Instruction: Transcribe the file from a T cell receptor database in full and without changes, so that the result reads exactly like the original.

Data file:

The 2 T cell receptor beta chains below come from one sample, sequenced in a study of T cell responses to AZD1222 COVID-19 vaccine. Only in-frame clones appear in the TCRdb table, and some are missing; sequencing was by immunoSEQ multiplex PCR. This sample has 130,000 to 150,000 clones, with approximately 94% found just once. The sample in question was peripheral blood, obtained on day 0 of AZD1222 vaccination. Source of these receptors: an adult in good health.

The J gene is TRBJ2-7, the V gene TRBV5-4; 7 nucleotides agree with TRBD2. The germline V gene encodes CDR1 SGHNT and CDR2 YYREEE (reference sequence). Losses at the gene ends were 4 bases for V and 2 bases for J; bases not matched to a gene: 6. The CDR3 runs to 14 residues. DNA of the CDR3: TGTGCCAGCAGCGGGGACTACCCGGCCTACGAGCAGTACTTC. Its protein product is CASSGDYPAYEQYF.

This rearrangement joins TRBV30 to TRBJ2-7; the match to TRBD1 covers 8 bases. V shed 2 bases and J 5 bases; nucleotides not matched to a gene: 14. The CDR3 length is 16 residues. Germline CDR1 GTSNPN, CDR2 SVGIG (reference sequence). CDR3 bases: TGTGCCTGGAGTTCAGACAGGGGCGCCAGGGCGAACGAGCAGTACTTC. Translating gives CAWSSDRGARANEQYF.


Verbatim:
The 2 T cell receptor beta chains below come from one sample, sequenced in a study of T cell responses to AZD1222 COVID-19 vaccine. Only in-frame clones appear in the TCRdb table, and some are missing; sequencing was by immunoSEQ multiplex PCR. This sample has 130,000 to 150,000 clones, with approximately 94% found just once. The sample in question was peripheral blood, obtained on day 0 of AZD1222 vaccination. Source of these receptors: an adult in good health.

The J gene is TRBJ2-7, the V gene TRBV5-4; 7 nucleotides agree with TRBD2. The germline V gene encodes CDR1 SGHNT and CDR2 YYREEE (reference sequence). Losses at the gene ends were 4 bases for V and 2 bases for J; bases not matched to a gene: 6. The CDR3 runs to 14 residues. DNA of the CDR3: TGTGCCAGCAGCGGGGACTACCCGGCCTACGAGCAGTACTTC. Its protein product is CASSGDYPAYEQYF.

This rearrangement joins TRBV30 to TRBJ2-7; the match to TRBD1 covers 8 bases. V shed 2 bases and J 5 bases; nucleotides not matched to a gene: 14. The CDR3 length is 16 residues. Germline CDR1 GTSNPN, CDR2 SVGIG (reference sequence). CDR3 bases: TGTGCCTGGAGTTCAGACAGGGGCGCCAGGGCGAACGAGCAGTACTTC. Translating gives CAWSSDRGARANEQYF.